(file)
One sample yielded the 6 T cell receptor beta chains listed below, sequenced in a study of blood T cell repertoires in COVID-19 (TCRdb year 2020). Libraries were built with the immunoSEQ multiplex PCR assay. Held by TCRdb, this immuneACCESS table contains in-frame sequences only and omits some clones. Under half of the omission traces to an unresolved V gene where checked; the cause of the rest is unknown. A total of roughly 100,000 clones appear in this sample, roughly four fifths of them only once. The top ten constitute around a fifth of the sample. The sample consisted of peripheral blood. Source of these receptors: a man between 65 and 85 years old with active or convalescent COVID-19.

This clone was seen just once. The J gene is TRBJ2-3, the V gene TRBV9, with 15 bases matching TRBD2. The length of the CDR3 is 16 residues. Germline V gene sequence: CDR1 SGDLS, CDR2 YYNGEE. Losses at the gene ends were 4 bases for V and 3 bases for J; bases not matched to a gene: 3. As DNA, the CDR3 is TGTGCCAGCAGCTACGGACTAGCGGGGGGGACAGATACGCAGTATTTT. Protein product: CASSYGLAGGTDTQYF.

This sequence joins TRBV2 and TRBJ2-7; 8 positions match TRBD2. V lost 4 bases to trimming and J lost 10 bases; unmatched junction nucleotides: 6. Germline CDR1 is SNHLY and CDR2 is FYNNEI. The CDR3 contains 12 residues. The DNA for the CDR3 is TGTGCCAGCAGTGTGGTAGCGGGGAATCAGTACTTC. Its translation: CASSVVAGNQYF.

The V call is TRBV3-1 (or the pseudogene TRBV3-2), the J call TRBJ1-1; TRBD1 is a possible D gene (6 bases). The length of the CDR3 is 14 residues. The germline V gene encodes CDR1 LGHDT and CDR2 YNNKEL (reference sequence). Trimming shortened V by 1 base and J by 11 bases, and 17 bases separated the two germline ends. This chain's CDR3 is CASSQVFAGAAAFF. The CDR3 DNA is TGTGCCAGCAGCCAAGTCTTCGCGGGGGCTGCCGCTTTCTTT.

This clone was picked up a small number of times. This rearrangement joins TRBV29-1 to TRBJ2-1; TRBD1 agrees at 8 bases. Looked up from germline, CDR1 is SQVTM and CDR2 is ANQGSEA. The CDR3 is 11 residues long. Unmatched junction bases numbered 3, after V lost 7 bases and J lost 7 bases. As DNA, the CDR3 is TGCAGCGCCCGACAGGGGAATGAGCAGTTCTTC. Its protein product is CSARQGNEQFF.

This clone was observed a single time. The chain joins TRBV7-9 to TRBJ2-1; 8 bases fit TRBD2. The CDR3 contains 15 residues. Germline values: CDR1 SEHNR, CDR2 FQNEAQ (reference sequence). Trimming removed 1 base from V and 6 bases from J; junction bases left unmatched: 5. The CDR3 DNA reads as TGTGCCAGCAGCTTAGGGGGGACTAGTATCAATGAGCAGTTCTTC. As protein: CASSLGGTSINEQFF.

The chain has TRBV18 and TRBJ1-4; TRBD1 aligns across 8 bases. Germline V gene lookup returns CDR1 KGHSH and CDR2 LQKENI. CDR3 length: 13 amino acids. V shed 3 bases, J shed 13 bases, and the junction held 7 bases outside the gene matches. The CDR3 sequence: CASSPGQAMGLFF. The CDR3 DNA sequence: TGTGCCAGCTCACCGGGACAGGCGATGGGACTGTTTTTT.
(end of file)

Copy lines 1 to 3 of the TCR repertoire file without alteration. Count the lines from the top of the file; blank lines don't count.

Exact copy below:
One sample yielded the 6 T cell receptor beta chains listed below, sequenced in a study of blood T cell repertoires in COVID-19 (TCRdb year 2020). Libraries were built with the immunoSEQ multiplex PCR assay. Held by TCRdb, this immuneACCESS table contains in-frame sequences only and omits some clones. Under half of the omission traces to an unresolved V gene where checked; the cause of the rest is unknown. A total of roughly 100,000 clones appear in this sample, roughly four fifths of them only once. The top ten constitute around a fifth of the sample. The sample consisted of peripheral blood. Source of these receptors: a man between 65 and 85 years old with active or convalescent COVID-19.

This clone was seen just once. The J gene is TRBJ2-3, the V gene TRBV9, with 15 bases matching TRBD2. The length of the CDR3 is 16 residues. Germline V gene sequence: CDR1 SGDLS, CDR2 YYNGEE. Losses at the gene ends were 4 bases for V and 3 bases for J; bases not matched to a gene: 3. As DNA, the CDR3 is TGTGCCAGCAGCTACGGACTAGCGGGGGGGACAGATACGCAGTATTTT. Protein product: CASSYGLAGGTDTQYF.

This sequence joins TRBV2 and TRBJ2-7; 8 positions match TRBD2. V lost 4 bases to trimming and J lost 10 bases; unmatched junction nucleotides: 6. Germline CDR1 is SNHLY and CDR2 is FYNNEI. The CDR3 contains 12 residues. The DNA for the CDR3 is TGTGCCAGCAGTGTGGTAGCGGGGAATCAGTACTTC. Its translation: CASSVVAGNQYF.